Through a dedication not just to quality produce but to where it is grown and reared, and in proving that ethical dining does not need to be exclusive or expensive, Barrett is leading us towards a whole new way of cooking and eating, all from a bowls club in a beachside town.
The Aurum Poultry Co. New Restaurant of the Year is a stunner
By Ellen Fraser
Reine & La Rue
This was the opening that was impossible to ignore this year: the spectacular heritage building, the painstaking restoration, the big-ticket energy.
Not many restaurants are bestowed with instant atmosphere, but Reine & La Rue didn’t let that gift stop it from striving. Instead the Nomad Group gave us super likeable food, sharp service and drinks, and a room that’s as comfortable as it is beautiful.
Melbourne’s newest dining cathedral, Reine & La Rue.Credit: Chris Hopkins
New award: Soi 38 wins the Critics’ Pick
By Ellen Fraser
This year we introduced Critics’ Picks to the Good Food Guide, signified by a new “tick” symbol. The category recognises standout restaurants that might not score a hat, but are no less exciting or essential to our restaurant landscape.
Soi 38 has grown from lunch-only noodle spot to a bustling all-day restaurant.Credit: Eddie Jim
It was no surprise to see Soi 38 take out the inaugural award. Few restaurants are recommended so regularly by our critics to out-of-towners looking for a fiery Thai fix in a unique format – it’s in a CBD parking lot – they can brag about back home.
We love Soi’s deeply flavoured soups, its fiery larbs, its tick-box menu and its crowded dining room. The queue is always worth standing in, although this win might make the line a little longer for a while.
Did we get it right? Cast your vote here:
The Regional Restaurant of the Year is ‘quintessential country dining’
And here’s some further inspiration for your next regional getaway…
And the winner is: Chauncy. Congratulations to chef Louis Naepels and Tess Murray (also a Service Excellence finalist).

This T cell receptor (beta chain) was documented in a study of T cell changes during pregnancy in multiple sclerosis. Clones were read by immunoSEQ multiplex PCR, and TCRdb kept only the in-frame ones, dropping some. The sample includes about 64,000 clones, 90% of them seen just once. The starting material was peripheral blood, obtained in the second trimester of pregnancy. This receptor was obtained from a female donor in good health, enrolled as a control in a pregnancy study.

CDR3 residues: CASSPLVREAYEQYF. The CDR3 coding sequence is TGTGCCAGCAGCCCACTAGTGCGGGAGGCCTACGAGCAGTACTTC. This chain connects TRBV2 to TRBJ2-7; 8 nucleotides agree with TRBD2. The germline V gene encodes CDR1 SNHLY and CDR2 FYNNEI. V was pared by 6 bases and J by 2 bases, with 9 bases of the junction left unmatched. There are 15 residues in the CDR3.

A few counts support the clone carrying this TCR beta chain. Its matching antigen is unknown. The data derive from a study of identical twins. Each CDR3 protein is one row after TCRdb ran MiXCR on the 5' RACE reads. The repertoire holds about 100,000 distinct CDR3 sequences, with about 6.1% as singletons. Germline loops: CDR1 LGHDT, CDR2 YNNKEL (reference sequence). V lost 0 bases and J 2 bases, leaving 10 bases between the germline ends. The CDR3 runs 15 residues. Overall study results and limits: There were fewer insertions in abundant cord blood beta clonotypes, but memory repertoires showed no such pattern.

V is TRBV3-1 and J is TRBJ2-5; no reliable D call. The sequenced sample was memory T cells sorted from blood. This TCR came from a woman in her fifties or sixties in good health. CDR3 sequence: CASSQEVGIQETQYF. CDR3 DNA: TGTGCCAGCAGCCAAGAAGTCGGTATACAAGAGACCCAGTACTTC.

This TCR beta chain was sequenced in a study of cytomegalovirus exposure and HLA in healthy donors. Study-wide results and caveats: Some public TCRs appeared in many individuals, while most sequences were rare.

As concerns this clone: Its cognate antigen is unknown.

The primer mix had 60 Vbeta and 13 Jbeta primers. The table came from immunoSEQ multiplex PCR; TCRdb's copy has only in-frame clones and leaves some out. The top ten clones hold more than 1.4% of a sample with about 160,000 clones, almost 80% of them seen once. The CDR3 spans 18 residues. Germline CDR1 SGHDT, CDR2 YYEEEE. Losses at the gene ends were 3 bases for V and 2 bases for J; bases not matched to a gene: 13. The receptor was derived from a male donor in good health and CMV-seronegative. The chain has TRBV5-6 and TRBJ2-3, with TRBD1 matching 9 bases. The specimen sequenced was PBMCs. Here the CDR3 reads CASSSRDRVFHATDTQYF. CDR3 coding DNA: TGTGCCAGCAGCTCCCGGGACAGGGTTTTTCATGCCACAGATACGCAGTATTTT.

The Guide says: There’s been an influx of talent into our regions in the past few years and Chauncy, run by young couple Tess Murray and Louis Naepels, shows the magic that can happen when bright ideas meet a gorgeous setting. The sunny sandstone building is full of grace and charm, just like Murray’s service, and French-born Naepels follows the European tradition of cooking what’s grown nearby. In their case, it’s often what’s grown in their own garden. Chauncy really is quintessential country dining.
Louis Naepels and Tess Murray from Chauncy.Credit: Penny Stephens
The restaurateur couple sealed the win with an adorable kiss on stage.
The Flinders + Co. New Regional Restaurant of the Year is in a castle (yes, really)
By Besha Rodell
Kin is remarkable for numerous reasons. Part of a multimillion-dollar renovation at All Saints Estate, it breathed new life into one of the state’s most historic wineries.
It’s modern and fresh, while also being nestled into the side of a 19th-century castle in Wahgunyah, on the banks of the Murray. And it is a platform for the wonderful cooking of Jack Cassidy, a young chef with considerable talent.
Cassidy’s cooking is smart, refined and a showcase for the produce of the region, from the estate itself and beyond. He’s doing some truly exceptional things with native ingredients in particular: where else might you find a green curry broth made almost entirely from native herbs?
All Saints’ castle and Kin chef Jack Cassidy (inset).Credit: Alamy; Jason Robins
And the reaction of the night goes to… Jack Cassidy and the Kin team.
Let’s not forget our icons and institutions
By Michael Harden
At a time when any restaurant that keeps the lights on beyond five years almost needs a standing ovation, longevity alone can attract an “icon” or “institution” tag. Only a few can claim definitive status. These deserve such a shout-out.
Icons and institutions